No benefits, no pension, no right to strike, no free enterprise, no choice: FISH-NL takes story of inshore harvesters to B.C. unions

I gave the following speech in Vancouver, British Columbia on Saturday, Oct. 14, to representatives of a number of independent unions across Canada — including Jan Noster, President of the Canadian Maintenance and Allied Workers, the largest union representing construction workers in British Columbia. (From left: Richard Gillett, Jan Noster, and Ryan Cleary.)



Good morning,

My name is Ryan Cleary, President of the Federation of Independent Sea Harvesters of Newfoundland and Labrador or FISH-NL. 

With me is Captain Richard Gillett, Vice-President of FISH-NL. 

I’m a former New Democrat Member of Parliament, prior to that I was a journalist. 

As a young 24-year-old reporter with the daily newspaper in St. John’s, Newfoundland, I covered the 1992 northern cod moratorium — the biggest layoff in Canadian history, with 30,000 workers laid off in a single day. 

Needless to say, the moratorium had an massive impact on my life and career. 

Richard — Captain Gillett — is a fisherman from Twillingate on Newfoundland’s northeast coast, a sixth-generation fisherman. 

Richard, as his father John once told me, was born to fish. If you recognize Richard it’s because he starred on the show Cold Water Cowboys. 

In terms of fishing, Richard Gillett is a high liner — one of the best.  

To start, the first thing I want to say is thank you. 

Thank you for reaching out all the way across the country. 

I can’t tell you what this meant to our movement — and it won’t be forgotten.  

We may come from the other end of the country, and we may represent the inshore fishermen of Canada’s youngest province, whose culture and traditions are steeped in the fishery, but I’ve learned we have much in common with CEMA (the Canadian Maintenance and Allied Workers).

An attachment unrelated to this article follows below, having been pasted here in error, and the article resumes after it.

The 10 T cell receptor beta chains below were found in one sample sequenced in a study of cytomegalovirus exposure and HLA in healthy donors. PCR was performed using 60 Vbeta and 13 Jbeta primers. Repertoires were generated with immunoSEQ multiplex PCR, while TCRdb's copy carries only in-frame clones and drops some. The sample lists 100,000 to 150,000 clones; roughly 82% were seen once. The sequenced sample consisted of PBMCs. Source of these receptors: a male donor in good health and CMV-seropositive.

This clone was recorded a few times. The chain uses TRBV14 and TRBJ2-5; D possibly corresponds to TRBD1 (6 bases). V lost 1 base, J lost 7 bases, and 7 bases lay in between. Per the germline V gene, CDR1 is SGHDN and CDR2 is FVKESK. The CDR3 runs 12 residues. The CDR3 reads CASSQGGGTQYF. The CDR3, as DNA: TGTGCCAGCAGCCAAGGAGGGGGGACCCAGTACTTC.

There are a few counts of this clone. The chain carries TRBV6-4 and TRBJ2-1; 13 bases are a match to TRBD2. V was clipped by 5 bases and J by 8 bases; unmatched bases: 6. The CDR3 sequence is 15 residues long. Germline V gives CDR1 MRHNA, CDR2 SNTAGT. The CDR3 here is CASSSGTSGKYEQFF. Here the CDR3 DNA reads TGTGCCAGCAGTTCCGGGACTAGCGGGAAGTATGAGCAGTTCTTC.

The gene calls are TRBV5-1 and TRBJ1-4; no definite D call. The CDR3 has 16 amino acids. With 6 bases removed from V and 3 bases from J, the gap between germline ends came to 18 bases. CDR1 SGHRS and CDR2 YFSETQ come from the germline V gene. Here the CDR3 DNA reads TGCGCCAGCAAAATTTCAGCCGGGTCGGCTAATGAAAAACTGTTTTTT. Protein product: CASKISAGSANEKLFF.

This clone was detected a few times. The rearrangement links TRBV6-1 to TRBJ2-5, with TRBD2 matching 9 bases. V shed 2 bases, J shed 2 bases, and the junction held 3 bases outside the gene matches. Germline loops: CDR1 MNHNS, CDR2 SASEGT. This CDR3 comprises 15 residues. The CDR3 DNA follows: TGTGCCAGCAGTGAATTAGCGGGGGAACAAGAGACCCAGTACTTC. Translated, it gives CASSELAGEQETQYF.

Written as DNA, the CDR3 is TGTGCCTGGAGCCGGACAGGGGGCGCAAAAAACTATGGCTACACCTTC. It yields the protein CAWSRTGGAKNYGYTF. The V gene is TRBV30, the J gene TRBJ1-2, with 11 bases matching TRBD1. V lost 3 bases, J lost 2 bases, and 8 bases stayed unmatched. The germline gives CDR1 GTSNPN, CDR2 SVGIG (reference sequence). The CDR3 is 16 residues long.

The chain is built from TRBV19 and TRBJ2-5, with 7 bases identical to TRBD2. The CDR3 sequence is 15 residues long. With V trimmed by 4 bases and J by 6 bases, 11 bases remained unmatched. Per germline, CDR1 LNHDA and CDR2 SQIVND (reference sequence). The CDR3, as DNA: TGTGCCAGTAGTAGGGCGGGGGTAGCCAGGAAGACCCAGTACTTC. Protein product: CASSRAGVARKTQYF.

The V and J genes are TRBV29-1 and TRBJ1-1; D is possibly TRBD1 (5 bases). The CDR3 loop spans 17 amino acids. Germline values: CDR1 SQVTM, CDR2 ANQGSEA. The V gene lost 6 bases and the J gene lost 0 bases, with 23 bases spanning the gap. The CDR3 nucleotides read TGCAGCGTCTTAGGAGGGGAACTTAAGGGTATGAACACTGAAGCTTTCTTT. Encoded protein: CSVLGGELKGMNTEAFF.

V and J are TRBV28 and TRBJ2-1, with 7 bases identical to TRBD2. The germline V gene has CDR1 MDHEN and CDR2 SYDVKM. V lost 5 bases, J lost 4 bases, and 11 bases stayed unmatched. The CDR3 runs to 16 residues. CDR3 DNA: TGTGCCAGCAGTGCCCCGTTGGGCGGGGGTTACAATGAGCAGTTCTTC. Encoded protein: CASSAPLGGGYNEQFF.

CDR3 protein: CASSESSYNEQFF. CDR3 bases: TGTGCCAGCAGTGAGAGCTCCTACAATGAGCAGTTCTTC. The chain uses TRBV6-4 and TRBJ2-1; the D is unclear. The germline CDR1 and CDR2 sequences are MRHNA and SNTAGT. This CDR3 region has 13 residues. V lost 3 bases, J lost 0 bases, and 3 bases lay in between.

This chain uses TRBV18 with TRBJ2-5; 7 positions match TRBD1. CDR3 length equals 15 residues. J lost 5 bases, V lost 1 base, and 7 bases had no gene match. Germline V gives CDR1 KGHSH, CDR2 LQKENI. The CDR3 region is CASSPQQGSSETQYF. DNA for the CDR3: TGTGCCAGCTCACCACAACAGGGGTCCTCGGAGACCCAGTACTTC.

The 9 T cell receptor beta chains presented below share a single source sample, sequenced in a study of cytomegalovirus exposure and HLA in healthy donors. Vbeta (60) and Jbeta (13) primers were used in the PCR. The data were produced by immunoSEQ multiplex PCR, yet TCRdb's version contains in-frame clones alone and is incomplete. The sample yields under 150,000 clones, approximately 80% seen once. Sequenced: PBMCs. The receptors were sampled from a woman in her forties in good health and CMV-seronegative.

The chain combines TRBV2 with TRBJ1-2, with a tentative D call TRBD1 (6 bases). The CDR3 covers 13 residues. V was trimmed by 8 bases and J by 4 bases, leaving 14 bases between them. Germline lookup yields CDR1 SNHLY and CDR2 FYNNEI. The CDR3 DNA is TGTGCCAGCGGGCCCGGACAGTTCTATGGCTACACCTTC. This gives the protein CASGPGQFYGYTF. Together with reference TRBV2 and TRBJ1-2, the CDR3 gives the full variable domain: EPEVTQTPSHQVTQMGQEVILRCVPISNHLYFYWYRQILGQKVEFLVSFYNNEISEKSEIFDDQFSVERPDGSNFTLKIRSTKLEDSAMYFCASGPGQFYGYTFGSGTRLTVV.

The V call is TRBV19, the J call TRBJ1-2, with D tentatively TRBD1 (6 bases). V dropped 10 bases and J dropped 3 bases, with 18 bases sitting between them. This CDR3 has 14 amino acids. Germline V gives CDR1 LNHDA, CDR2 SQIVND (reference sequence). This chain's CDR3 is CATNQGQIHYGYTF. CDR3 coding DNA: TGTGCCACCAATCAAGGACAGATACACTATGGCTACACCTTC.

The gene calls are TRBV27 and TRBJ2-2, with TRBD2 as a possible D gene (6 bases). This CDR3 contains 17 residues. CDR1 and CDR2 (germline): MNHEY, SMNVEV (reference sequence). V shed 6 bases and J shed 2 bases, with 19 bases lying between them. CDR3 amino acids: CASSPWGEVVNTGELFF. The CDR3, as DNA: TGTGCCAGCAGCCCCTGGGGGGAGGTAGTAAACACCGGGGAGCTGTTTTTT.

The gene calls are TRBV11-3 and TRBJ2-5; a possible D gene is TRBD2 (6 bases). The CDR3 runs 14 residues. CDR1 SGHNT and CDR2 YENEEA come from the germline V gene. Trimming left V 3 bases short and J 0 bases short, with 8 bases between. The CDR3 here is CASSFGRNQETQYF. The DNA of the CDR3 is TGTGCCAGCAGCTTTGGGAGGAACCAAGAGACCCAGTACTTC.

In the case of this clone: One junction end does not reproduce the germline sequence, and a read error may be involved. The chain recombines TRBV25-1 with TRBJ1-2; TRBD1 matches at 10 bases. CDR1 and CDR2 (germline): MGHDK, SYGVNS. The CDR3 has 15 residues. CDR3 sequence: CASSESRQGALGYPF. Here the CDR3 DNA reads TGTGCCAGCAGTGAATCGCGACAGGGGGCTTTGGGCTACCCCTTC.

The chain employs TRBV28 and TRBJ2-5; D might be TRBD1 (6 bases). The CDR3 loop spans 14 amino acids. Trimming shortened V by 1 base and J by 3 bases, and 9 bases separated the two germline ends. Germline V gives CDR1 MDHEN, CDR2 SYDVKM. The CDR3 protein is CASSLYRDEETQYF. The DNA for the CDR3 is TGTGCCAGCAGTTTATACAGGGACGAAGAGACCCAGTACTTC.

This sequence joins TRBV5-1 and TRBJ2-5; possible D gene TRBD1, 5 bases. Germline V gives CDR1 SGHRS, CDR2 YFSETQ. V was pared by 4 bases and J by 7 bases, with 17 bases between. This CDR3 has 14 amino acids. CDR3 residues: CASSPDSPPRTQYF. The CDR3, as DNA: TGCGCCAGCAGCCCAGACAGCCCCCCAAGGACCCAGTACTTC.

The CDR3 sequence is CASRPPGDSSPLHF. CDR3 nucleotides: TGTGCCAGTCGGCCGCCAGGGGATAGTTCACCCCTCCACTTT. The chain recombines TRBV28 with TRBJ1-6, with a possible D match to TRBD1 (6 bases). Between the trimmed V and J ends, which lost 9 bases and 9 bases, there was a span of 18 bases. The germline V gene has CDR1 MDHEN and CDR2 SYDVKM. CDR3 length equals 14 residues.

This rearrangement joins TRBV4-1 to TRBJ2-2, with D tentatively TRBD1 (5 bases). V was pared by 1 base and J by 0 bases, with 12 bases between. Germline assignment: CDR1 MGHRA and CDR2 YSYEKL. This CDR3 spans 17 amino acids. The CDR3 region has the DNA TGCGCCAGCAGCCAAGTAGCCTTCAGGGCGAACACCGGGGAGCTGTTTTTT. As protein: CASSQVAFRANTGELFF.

When Jan Noster first contacted me a few months ago he described CEMA as the west coast bastards of the Canadian Labour Movement. Jan said it against last night. 

That would make us, FISH-NL, the East Coast bastards of the Canadian labour movement. 

Good to meet you fellow bastards of the Canadian labour movement. 

In all seriousness, I see CMAW as rebels who bucked the status quo, the same way that FISH-NL represents a movement to turn the status quo on its head. 

CMAW Canada was officially formed in 2007 following an 11-year struggle with their American-based International parent union — the United Brotherhood of Carpenters and Joiners of America. 

I read on your website that CMAW wanted direct democratic accountability from your leaders on the ground right here in Canada. 

CMAW also wanted assurances that their elected leadership were, in fact, working on behalf of the membership — and NOT for themselves. 

B’y I’ll tell you, the inshore harvesters of Newfoundland and Labrador can relate to that with their current union leadership  — the FFAW-Unifor — which has most definitely lost its way. 

I also read that CMAW still has its work cut out — considering only 20 per cent of construction workers are unionized. 

That’s not the case in Newfoundland and Labrador, where every last inshore fisherman is unionized …